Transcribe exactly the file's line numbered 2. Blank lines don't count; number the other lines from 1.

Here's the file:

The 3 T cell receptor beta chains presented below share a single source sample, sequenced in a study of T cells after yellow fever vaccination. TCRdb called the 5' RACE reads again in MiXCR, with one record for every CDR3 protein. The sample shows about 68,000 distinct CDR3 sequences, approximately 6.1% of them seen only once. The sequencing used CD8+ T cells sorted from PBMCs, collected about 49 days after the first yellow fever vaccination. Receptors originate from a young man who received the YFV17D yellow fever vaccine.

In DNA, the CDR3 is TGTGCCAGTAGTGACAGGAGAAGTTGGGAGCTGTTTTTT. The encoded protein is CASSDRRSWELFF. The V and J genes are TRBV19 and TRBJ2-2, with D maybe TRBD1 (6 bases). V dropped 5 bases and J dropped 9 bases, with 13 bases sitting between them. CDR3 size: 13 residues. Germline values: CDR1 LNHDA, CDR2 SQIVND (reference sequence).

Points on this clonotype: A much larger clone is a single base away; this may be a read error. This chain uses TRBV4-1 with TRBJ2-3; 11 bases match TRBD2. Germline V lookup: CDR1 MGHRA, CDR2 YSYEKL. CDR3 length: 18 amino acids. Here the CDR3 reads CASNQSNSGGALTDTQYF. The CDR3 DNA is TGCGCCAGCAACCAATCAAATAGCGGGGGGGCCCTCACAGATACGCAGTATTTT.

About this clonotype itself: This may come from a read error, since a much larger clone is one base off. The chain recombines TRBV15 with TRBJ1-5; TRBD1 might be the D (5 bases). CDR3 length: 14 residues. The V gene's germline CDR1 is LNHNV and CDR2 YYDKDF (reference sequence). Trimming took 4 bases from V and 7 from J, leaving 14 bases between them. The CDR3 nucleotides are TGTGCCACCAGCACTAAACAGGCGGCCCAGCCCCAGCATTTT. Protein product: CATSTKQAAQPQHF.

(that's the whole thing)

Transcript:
In DNA, the CDR3 is TGTGCCAGTAGTGACAGGAGAAGTTGGGAGCTGTTTTTT. The encoded protein is CASSDRRSWELFF. The V and J genes are TRBV19 and TRBJ2-2, with D maybe TRBD1 (6 bases). V dropped 5 bases and J dropped 9 bases, with 13 bases sitting between them. CDR3 size: 13 residues. Germline values: CDR1 LNHDA, CDR2 SQIVND (reference sequence).